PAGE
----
Can we discuss lighting?

Discussion in 'Photography Beginners' Forum' started by asfixiate, Apr 14, 2008.

  1. asfixiate

    asfixiate TPF Noob!

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    What type of lighting is a must?(excluding the obvious Flash). I've read a few sites as well as books and softbox seems to be one of the must haves but I've not seen brands yet. Even considering making my own.

    Anyone who can share some info would be great. Village and Jerry if you're out there I'm pretty sure you'll chime in.

    I'm still looking online and doing my own research I'm just really looking for own personal preferences.
     
  2. Early

    Early TPF Noob!

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    Look for articles by Ron Jegerings, an excellent writer/mentor who wrote numerous articles for Photo Technics magazine. He's an easy, enjoyable read, and doesn't miss a beat in the way he touches on every aspect of a subject.
     
  3. asfixiate

    asfixiate TPF Noob!

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    Great! Thanks Early. I saw a thread JerryPh posted regarding strobist.blog.com but this should be good and what I need.
     
  4. Village Idiot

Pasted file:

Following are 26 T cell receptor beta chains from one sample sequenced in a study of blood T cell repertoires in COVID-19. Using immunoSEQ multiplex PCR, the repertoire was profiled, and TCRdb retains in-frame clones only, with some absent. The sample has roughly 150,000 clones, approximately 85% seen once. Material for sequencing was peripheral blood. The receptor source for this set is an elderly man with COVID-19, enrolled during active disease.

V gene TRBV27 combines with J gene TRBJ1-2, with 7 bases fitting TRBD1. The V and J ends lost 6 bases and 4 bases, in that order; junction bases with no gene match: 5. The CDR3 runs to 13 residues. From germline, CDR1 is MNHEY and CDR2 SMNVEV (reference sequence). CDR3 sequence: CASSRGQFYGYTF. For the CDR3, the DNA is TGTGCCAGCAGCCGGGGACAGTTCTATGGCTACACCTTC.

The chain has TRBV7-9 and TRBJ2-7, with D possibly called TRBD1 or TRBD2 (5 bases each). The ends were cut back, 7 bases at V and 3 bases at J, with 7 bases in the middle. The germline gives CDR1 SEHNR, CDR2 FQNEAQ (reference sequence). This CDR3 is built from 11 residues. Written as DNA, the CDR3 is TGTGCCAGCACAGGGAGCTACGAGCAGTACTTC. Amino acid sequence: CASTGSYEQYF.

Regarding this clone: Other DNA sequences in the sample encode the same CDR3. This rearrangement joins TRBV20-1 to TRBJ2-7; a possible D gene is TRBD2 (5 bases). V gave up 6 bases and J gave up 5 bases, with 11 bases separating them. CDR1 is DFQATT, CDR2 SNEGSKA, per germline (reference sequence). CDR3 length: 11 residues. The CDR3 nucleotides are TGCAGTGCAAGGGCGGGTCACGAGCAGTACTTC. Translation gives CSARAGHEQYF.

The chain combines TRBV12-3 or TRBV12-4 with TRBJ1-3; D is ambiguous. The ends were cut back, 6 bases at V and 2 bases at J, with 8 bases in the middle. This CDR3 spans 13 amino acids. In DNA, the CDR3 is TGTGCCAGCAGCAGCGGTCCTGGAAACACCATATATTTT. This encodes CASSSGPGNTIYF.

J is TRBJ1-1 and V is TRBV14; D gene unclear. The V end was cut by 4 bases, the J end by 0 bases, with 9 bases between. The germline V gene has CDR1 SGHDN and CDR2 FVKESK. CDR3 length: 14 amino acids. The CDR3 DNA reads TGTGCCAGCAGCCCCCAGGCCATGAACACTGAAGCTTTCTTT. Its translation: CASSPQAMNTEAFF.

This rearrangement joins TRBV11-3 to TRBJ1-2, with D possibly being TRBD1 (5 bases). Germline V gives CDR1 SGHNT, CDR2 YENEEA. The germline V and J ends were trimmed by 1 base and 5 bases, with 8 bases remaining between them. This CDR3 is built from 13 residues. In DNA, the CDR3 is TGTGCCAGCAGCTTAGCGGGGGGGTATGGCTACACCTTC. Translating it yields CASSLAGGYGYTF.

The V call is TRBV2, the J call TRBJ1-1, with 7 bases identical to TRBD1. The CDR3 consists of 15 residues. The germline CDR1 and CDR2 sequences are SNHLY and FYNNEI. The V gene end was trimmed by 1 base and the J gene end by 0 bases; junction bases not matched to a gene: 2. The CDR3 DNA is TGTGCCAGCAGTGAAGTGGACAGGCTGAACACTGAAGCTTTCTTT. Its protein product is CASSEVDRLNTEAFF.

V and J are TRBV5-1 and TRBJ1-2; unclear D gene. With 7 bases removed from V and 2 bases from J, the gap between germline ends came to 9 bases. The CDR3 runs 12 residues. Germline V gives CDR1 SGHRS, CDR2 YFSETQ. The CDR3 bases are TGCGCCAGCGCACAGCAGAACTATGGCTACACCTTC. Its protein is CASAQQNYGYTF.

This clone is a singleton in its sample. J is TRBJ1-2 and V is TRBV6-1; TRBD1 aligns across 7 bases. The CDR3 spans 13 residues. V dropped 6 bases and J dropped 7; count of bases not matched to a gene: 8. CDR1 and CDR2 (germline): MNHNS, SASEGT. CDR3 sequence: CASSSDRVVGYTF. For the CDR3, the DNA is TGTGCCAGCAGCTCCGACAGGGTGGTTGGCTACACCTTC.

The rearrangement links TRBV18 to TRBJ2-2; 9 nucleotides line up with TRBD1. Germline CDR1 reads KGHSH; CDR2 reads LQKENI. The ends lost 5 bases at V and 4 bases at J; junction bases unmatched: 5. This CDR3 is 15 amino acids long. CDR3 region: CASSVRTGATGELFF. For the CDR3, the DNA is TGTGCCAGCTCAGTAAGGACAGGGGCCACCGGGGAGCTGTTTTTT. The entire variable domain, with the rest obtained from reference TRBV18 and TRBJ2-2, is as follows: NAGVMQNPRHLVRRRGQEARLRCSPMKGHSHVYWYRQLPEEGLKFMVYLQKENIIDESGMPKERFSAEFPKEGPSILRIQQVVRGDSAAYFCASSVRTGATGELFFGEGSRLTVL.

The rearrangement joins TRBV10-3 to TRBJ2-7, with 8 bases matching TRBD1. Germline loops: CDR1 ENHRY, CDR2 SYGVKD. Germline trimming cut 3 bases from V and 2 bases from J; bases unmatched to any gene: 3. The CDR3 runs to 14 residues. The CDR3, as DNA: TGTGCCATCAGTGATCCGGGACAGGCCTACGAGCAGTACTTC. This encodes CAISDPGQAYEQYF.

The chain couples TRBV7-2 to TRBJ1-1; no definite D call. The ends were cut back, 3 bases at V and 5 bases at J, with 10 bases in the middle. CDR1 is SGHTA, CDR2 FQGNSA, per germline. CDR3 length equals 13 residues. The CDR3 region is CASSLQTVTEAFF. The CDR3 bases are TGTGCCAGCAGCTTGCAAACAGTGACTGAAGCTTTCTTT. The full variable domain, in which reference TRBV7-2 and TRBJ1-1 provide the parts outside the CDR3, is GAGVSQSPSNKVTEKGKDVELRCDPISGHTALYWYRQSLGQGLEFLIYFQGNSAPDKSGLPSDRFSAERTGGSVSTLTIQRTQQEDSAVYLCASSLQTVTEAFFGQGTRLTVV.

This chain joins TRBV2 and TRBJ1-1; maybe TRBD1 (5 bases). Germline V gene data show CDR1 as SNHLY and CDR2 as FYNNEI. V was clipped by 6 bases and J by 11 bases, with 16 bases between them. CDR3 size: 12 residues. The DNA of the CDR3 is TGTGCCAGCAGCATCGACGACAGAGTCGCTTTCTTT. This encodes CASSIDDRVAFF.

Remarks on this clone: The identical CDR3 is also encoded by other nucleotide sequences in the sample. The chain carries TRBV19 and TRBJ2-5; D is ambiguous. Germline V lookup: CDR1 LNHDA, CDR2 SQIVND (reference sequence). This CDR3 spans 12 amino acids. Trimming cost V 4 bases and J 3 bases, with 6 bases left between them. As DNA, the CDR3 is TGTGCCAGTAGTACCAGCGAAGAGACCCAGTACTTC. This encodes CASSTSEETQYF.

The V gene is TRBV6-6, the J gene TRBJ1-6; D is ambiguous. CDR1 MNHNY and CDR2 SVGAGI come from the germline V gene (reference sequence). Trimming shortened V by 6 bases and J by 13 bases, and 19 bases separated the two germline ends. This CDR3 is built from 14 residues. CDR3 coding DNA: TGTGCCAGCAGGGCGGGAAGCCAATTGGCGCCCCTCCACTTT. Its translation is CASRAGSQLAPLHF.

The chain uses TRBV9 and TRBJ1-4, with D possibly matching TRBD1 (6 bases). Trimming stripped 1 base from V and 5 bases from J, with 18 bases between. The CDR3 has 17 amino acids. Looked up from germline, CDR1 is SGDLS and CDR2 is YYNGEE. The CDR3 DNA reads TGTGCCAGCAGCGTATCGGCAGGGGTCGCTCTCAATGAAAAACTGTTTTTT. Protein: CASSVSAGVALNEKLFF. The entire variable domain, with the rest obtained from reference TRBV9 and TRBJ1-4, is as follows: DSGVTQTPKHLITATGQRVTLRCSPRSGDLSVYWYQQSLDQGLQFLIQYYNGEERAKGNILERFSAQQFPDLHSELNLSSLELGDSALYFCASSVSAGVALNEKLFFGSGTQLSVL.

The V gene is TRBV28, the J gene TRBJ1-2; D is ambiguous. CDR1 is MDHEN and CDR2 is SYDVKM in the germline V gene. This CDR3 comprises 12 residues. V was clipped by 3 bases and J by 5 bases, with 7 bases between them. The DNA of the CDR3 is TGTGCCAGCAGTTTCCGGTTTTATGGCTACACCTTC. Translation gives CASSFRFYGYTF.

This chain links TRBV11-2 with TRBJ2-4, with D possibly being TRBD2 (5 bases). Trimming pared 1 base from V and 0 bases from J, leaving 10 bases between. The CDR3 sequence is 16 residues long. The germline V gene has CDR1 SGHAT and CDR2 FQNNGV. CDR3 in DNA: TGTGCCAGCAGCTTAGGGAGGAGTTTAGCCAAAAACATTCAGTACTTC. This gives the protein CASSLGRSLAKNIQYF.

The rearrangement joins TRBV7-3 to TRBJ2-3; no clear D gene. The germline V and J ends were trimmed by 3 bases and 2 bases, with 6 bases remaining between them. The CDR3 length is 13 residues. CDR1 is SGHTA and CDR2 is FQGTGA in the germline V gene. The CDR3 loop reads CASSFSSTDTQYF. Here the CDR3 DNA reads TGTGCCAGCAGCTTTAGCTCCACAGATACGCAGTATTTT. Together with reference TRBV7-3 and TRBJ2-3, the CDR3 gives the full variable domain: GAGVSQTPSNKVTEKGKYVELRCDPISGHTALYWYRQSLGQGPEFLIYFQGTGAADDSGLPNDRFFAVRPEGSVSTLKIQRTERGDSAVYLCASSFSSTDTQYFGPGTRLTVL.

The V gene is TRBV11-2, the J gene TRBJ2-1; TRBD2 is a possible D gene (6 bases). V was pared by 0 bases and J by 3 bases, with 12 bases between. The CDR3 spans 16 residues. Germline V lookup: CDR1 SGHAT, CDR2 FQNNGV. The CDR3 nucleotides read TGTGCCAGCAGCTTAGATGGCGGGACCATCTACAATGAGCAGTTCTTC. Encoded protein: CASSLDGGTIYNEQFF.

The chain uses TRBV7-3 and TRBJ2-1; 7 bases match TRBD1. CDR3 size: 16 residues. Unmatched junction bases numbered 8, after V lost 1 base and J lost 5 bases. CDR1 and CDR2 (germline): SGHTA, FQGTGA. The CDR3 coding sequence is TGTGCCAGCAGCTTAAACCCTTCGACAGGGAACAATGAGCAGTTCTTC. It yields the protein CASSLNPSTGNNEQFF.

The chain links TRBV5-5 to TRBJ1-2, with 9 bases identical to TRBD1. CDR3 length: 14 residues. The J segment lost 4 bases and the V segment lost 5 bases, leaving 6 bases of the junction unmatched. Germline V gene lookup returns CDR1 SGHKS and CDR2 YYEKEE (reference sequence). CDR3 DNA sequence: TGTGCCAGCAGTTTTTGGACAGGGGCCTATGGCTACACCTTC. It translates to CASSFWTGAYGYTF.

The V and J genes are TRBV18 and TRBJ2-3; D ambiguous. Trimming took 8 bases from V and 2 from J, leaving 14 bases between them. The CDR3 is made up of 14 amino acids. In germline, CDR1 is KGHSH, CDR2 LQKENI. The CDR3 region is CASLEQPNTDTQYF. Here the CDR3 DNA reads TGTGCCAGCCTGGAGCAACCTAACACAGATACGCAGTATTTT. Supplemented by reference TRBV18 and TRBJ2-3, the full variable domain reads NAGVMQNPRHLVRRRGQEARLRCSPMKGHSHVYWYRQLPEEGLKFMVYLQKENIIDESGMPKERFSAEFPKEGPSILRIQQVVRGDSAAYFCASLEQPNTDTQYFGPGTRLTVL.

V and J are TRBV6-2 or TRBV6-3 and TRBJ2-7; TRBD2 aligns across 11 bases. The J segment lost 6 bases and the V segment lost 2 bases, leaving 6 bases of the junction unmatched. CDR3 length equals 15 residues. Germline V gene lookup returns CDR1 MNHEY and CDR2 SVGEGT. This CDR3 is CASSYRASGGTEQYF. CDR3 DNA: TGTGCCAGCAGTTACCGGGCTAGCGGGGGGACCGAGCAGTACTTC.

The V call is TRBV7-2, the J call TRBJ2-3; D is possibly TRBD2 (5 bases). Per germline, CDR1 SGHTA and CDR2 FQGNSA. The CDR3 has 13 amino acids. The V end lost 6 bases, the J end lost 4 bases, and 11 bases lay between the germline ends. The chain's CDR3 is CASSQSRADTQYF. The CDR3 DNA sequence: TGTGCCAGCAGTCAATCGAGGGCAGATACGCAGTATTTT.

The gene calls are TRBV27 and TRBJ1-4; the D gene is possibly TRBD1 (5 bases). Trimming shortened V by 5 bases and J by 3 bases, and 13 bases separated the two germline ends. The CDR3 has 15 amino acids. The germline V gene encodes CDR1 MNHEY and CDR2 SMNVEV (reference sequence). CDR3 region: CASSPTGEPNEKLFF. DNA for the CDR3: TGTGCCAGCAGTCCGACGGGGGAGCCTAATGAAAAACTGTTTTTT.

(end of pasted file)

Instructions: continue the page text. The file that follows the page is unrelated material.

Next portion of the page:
Village Idiot No longer a newbie, moving up!

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    Strobist is excellent. It got me started and there's night and day difference between my photos then and my photos now. Come to think of it, when I first started, I had no desire to shoot people and now that's probably my favorite part.

    Any ways, you're talking about lighting modifiers. Soft boxes, umbrellas, reflectors, snoots, grids, barndoors, and anything else like that are just modifiers.

    I usually use umbrellas with my speed lights. When I finally get decent space for a studio, I'll pick up a set of lights and start using softboxes. The problem with trying to use a large softbox is that it takes a lot of light to light one. Most of the big ones (about 2'x3' or bigger) that I've seen people use with speed lights are usually lit by two speed lights to get enough light to make one useful. But then again, trying to use a softbox in a field with a studio strobe that's not ran on AA's can be an endeavor.

    It all comes down to practice.

    Also, the strobist site explains what those modifiers do and shows examples and how to use them. The rest is just up to you and your creativity.

    I did some film noir shots with two strips of duct tape over the flash head, limiting the light to about a 3"x 1/2" slit. It created an extremely hard light and turned out perfect. $0.02 worth of material based on an idea and some knowledge from strobist.

    I think the biggest thing to do at this point if you're interested in lighting is to learn how it works and how to control it. Whenever I shoot, I tend to visualize the shot I want and then setup the lights with all appropriate modifers to attain that vision. It's not spray and pray.

    www.strobist.com